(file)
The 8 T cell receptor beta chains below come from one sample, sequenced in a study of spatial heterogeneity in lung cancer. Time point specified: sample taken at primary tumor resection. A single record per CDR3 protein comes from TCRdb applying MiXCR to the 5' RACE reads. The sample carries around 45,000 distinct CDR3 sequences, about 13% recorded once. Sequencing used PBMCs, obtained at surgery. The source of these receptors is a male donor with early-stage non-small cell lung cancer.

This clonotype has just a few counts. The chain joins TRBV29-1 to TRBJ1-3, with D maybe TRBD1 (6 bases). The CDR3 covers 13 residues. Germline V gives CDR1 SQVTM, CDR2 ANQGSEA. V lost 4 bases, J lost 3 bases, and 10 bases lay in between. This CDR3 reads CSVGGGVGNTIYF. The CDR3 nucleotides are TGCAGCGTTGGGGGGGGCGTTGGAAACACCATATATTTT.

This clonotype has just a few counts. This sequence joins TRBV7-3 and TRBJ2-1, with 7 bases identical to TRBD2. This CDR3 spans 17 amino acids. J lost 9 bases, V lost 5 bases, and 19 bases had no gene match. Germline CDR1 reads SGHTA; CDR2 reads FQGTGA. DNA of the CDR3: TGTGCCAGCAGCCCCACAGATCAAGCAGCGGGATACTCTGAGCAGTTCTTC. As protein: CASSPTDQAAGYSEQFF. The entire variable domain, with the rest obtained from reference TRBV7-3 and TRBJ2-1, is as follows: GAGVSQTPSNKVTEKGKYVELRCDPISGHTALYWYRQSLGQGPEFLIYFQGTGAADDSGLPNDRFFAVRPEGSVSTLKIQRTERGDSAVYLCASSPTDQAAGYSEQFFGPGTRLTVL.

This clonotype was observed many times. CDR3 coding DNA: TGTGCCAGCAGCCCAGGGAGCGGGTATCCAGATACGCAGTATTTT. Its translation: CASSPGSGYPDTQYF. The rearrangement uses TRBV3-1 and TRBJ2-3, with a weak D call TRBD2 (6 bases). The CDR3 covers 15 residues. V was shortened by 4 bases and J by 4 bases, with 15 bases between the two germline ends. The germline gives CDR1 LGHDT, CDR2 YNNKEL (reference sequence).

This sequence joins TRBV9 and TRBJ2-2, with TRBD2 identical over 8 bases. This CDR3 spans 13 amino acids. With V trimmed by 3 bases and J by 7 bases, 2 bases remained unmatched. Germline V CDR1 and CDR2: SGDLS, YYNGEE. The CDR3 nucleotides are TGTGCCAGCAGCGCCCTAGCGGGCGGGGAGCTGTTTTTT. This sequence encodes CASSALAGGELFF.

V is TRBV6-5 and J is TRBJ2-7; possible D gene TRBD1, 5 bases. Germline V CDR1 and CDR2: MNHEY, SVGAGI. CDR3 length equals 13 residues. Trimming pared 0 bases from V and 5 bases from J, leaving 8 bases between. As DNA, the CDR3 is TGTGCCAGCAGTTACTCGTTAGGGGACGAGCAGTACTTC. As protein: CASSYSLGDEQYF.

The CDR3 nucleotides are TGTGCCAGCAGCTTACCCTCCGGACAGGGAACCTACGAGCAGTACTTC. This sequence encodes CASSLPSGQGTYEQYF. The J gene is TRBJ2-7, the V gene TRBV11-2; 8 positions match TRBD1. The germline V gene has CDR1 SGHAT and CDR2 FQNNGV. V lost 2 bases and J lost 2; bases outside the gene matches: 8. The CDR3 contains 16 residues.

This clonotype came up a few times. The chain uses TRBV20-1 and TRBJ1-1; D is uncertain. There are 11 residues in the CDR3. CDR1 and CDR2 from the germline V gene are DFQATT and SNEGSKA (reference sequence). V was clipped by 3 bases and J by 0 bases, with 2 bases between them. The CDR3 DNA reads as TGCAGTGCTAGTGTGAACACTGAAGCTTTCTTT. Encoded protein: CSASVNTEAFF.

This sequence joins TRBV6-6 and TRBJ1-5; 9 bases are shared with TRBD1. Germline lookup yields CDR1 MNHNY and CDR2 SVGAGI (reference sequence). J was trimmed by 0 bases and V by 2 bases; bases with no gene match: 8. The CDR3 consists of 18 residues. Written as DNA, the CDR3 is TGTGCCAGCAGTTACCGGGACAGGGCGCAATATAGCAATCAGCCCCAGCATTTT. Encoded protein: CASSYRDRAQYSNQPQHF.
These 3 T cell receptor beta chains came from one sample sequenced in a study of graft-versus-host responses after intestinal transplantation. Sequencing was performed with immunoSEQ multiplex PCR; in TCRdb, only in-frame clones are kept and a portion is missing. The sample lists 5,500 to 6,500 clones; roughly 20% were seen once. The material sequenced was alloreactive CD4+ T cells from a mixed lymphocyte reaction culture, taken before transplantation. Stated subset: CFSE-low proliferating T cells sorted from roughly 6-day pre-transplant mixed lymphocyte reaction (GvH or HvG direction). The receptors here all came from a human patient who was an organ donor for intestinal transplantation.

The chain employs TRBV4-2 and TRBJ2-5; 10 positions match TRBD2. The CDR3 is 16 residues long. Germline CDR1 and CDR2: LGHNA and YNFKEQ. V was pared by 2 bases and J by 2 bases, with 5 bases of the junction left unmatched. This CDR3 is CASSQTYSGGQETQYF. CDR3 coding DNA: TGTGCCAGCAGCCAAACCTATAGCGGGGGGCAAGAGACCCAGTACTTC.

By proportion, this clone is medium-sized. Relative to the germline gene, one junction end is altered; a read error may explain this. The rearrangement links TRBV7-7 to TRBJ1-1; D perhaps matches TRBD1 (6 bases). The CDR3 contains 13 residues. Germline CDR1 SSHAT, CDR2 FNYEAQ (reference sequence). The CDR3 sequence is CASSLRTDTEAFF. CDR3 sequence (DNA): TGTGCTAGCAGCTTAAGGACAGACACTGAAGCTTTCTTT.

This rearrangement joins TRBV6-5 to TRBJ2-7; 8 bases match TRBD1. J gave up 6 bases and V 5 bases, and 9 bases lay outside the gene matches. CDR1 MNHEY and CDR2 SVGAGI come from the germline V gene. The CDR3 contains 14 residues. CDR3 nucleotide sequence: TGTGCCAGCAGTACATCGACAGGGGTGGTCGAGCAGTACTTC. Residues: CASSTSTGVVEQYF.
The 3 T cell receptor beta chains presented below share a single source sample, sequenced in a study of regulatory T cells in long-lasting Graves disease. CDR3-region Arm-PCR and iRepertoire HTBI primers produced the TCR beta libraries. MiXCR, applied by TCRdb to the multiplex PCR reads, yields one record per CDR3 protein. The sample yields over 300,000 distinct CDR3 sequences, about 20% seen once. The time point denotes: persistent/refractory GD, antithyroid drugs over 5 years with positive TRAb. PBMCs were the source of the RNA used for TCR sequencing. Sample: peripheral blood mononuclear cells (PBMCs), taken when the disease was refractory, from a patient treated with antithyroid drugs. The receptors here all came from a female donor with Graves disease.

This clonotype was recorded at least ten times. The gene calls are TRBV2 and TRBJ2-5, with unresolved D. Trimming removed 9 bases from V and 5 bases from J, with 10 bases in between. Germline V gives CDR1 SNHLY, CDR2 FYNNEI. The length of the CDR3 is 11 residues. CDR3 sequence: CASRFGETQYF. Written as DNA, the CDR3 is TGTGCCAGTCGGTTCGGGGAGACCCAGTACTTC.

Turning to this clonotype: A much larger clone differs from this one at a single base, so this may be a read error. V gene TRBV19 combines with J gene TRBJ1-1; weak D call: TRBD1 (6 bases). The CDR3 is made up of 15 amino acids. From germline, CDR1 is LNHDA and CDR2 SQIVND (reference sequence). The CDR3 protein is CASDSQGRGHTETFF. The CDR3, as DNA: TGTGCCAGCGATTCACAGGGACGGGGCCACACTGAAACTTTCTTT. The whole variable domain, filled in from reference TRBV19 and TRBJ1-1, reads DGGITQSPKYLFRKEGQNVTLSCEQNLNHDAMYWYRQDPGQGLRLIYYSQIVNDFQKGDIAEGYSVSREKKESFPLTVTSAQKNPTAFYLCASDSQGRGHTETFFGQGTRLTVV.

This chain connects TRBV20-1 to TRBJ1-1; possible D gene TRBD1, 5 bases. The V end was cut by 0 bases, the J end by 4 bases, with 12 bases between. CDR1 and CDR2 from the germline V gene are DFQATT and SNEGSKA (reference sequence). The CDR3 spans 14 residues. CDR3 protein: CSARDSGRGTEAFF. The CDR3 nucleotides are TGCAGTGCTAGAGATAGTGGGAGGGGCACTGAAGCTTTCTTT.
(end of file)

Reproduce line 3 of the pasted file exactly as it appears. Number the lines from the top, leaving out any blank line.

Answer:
This clonotype has just a few counts. This sequence joins TRBV7-3 and TRBJ2-1, with 7 bases identical to TRBD2. This CDR3 spans 17 amino acids. J lost 9 bases, V lost 5 bases, and 19 bases had no gene match. Germline CDR1 reads SGHTA; CDR2 reads FQGTGA. DNA of the CDR3: TGTGCCAGCAGCCCCACAGATCAAGCAGCGGGATACTCTGAGCAGTTCTTC. As protein: CASSPTDQAAGYSEQFF. The entire variable domain, with the rest obtained from reference TRBV7-3 and TRBJ2-1, is as follows: GAGVSQTPSNKVTEKGKYVELRCDPISGHTALYWYRQSLGQGPEFLIYFQGTGAADDSGLPNDRFFAVRPEGSVSTLKIQRTERGDSAVYLCASSPTDQAAGYSEQFFGPGTRLTVL.